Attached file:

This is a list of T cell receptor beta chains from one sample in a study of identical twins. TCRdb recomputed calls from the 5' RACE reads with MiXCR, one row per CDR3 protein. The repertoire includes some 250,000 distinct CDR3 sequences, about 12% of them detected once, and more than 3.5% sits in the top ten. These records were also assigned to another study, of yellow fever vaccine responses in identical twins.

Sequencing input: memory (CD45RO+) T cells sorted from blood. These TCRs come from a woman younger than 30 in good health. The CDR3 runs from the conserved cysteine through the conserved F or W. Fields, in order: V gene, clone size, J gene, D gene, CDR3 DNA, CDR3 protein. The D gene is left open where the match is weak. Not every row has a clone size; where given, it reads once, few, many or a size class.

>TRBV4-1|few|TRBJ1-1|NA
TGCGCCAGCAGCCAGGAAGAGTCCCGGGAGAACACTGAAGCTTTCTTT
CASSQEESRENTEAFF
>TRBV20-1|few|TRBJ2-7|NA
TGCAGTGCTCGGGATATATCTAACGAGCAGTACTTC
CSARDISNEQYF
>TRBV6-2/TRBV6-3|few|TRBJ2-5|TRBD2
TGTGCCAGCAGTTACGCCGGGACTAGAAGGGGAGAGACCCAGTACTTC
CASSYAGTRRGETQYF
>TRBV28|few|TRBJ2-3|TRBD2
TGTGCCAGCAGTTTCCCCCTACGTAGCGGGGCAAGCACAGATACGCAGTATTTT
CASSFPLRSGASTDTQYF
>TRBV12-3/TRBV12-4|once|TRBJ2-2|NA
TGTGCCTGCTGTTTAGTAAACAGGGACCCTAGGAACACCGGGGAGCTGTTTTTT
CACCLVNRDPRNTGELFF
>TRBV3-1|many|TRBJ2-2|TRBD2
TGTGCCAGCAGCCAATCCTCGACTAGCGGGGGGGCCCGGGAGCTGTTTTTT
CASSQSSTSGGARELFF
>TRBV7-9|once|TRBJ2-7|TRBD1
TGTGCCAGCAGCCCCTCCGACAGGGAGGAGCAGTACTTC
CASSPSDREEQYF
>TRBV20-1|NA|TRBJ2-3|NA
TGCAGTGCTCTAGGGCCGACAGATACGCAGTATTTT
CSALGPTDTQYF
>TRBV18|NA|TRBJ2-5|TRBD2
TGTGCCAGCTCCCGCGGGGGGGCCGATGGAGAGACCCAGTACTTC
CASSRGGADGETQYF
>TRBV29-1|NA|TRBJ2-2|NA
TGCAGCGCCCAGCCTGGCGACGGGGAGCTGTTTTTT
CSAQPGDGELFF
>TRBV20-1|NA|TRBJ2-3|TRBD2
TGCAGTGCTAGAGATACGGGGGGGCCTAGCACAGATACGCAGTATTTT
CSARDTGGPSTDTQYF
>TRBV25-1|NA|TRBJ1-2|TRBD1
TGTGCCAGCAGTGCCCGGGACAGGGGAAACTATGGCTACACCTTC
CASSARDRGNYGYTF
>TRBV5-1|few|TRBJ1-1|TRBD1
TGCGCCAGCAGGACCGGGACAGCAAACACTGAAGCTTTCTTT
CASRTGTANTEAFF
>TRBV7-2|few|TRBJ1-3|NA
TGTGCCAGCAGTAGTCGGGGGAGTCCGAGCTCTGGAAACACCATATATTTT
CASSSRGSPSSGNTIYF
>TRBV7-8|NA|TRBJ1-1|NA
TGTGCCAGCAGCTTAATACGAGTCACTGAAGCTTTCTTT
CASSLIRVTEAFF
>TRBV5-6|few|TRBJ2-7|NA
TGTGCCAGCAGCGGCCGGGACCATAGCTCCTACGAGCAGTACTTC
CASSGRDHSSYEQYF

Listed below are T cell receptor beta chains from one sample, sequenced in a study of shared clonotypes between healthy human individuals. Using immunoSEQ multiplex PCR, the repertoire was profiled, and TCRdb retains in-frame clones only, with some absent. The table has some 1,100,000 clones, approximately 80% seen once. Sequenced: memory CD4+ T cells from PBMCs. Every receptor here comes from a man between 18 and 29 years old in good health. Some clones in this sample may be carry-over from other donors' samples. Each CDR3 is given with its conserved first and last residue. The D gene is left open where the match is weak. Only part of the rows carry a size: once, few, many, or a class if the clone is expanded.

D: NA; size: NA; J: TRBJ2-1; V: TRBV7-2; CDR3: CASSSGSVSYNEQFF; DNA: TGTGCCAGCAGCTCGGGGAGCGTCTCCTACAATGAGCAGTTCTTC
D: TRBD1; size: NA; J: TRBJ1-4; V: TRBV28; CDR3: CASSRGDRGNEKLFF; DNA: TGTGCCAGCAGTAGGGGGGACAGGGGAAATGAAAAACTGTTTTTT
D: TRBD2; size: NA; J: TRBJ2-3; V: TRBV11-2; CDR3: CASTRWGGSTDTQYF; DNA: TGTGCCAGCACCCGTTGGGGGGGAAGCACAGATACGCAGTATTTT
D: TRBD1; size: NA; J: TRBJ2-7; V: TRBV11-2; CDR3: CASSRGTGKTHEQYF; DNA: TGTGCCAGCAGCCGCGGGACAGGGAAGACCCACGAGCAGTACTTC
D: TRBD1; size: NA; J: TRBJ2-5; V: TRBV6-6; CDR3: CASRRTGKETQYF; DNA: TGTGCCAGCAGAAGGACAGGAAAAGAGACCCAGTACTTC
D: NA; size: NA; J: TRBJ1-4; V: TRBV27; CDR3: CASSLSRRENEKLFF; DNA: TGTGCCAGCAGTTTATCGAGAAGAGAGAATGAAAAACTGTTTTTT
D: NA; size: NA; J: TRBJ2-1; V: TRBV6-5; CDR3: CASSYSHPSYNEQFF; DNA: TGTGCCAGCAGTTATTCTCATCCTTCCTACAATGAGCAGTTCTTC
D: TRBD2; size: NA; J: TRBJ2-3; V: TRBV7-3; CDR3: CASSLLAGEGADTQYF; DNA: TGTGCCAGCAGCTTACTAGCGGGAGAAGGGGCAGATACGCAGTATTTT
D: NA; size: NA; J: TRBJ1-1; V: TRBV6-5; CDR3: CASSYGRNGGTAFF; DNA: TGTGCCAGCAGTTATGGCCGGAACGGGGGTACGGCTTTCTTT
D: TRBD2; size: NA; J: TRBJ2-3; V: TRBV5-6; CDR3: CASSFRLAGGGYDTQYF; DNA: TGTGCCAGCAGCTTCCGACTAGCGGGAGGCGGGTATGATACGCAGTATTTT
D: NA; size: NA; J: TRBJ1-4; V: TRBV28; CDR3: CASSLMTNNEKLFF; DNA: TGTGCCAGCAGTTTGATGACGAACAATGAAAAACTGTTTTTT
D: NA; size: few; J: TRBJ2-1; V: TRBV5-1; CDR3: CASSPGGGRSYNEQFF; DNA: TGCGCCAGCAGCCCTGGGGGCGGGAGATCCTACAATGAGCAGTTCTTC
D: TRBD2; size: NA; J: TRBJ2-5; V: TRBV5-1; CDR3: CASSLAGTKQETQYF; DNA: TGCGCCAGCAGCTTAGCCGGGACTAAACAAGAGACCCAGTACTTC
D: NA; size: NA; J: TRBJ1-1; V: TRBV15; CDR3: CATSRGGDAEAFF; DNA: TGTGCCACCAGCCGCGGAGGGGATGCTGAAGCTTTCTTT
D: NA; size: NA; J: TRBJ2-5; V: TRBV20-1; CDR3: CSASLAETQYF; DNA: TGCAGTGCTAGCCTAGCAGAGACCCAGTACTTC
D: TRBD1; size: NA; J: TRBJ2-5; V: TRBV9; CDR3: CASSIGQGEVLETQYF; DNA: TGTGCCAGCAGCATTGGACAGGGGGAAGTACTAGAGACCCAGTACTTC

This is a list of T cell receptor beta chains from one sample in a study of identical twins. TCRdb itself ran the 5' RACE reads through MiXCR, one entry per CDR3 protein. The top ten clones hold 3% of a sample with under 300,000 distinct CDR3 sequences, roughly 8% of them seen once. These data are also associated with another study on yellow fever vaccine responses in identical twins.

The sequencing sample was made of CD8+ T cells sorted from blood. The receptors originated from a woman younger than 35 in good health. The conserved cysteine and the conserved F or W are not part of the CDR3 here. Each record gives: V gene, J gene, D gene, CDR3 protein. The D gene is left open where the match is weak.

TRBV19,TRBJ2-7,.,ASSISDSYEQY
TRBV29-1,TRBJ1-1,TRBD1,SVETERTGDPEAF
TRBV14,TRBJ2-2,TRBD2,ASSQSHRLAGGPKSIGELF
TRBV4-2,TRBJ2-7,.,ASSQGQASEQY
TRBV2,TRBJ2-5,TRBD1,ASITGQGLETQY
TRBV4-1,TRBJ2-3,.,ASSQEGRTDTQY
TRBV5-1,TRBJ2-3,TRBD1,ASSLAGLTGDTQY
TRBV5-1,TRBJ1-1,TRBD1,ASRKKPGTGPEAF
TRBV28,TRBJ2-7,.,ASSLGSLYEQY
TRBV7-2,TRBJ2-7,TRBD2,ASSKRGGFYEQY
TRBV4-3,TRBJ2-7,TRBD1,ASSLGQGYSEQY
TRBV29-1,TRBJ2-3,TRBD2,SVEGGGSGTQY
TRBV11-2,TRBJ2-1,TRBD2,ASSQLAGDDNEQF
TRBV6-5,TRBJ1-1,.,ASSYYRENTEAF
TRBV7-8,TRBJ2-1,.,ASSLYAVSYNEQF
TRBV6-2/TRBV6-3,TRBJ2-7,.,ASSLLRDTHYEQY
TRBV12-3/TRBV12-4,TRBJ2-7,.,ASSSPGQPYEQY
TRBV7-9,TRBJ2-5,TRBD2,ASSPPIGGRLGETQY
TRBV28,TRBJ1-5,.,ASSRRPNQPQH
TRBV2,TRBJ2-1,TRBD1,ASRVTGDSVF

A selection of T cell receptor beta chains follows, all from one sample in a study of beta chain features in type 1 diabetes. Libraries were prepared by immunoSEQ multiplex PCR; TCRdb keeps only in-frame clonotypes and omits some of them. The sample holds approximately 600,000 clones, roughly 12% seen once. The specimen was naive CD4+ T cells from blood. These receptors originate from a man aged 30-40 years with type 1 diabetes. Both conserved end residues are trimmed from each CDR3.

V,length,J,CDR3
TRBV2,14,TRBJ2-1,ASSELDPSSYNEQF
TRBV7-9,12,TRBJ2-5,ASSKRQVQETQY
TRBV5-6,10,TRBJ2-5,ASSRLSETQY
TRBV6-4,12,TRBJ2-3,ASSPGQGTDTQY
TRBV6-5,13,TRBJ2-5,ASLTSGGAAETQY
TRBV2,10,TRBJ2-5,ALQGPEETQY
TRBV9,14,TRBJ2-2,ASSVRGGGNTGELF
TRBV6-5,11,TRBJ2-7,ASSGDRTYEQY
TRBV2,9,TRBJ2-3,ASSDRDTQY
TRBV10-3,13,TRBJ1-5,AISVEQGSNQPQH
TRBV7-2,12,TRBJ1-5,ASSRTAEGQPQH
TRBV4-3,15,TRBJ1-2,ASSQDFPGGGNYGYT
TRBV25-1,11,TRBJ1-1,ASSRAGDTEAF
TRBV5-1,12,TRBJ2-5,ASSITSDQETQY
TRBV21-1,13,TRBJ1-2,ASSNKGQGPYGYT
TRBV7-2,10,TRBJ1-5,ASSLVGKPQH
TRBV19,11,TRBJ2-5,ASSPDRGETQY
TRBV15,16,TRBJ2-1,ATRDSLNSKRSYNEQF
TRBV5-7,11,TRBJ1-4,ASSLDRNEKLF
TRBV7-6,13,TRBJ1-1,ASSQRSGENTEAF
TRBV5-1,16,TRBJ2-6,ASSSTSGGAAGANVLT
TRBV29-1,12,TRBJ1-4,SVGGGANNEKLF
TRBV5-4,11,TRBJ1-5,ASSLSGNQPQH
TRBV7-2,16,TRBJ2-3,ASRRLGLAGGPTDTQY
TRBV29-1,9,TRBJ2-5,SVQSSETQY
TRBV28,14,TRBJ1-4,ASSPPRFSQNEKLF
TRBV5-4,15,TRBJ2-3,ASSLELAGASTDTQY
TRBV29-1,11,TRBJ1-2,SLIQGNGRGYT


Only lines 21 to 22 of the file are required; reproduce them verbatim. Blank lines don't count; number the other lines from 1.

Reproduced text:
>TRBV7-9|once|TRBJ2-7|TRBD1
TGTGCCAGCAGCCCCTCCGACAGGGAGGAGCAGTACTTC